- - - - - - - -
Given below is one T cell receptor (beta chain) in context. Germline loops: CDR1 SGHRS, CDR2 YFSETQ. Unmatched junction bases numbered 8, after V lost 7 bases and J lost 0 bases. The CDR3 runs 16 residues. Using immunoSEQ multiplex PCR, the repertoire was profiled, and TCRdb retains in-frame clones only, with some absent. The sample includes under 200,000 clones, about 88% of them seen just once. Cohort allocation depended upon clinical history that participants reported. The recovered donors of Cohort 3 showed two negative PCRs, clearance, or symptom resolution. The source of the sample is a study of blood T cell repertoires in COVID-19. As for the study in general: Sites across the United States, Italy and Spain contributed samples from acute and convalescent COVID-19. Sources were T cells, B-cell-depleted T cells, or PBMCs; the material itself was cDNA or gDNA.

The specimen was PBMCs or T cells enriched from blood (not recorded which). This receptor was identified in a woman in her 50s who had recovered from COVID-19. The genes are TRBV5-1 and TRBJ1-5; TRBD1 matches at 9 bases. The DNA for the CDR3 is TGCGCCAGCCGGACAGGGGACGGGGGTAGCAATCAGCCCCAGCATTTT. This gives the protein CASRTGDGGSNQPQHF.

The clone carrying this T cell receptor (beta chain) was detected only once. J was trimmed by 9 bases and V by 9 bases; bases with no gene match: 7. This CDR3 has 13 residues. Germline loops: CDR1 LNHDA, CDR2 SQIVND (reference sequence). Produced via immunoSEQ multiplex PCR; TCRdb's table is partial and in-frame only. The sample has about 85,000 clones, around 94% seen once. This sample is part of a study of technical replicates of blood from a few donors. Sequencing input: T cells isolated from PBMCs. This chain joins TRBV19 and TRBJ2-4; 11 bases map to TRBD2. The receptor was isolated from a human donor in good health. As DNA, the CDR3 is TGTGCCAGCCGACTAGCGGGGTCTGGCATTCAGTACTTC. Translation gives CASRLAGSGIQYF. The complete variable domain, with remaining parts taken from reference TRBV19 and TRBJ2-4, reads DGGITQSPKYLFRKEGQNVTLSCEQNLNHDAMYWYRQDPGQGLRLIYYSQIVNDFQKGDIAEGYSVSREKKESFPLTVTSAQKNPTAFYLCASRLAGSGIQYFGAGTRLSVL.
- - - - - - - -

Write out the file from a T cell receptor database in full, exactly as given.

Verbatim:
Given below is one T cell receptor (beta chain) in context. Germline loops: CDR1 SGHRS, CDR2 YFSETQ. Unmatched junction bases numbered 8, after V lost 7 bases and J lost 0 bases. The CDR3 runs 16 residues. Using immunoSEQ multiplex PCR, the repertoire was profiled, and TCRdb retains in-frame clones only, with some absent. The sample includes under 200,000 clones, about 88% of them seen just once. Cohort allocation depended upon clinical history that participants reported. The recovered donors of Cohort 3 showed two negative PCRs, clearance, or symptom resolution. The source of the sample is a study of blood T cell repertoires in COVID-19. As for the study in general: Sites across the United States, Italy and Spain contributed samples from acute and convalescent COVID-19. Sources were T cells, B-cell-depleted T cells, or PBMCs; the material itself was cDNA or gDNA.

The specimen was PBMCs or T cells enriched from blood (not recorded which). This receptor was identified in a woman in her 50s who had recovered from COVID-19. The genes are TRBV5-1 and TRBJ1-5; TRBD1 matches at 9 bases. The DNA for the CDR3 is TGCGCCAGCCGGACAGGGGACGGGGGTAGCAATCAGCCCCAGCATTTT. This gives the protein CASRTGDGGSNQPQHF.

The clone carrying this T cell receptor (beta chain) was detected only once. J was trimmed by 9 bases and V by 9 bases; bases with no gene match: 7. This CDR3 has 13 residues. Germline loops: CDR1 LNHDA, CDR2 SQIVND (reference sequence). Produced via immunoSEQ multiplex PCR; TCRdb's table is partial and in-frame only. The sample has about 85,000 clones, around 94% seen once. This sample is part of a study of technical replicates of blood from a few donors. Sequencing input: T cells isolated from PBMCs. This chain joins TRBV19 and TRBJ2-4; 11 bases map to TRBD2. The receptor was isolated from a human donor in good health. As DNA, the CDR3 is TGTGCCAGCCGACTAGCGGGGTCTGGCATTCAGTACTTC. Translation gives CASRLAGSGIQYF. The complete variable domain, with remaining parts taken from reference TRBV19 and TRBJ2-4, reads DGGITQSPKYLFRKEGQNVTLSCEQNLNHDAMYWYRQDPGQGLRLIYYSQIVNDFQKGDIAEGYSVSREKKESFPLTVTSAQKNPTAFYLCASRLAGSGIQYFGAGTRLSVL.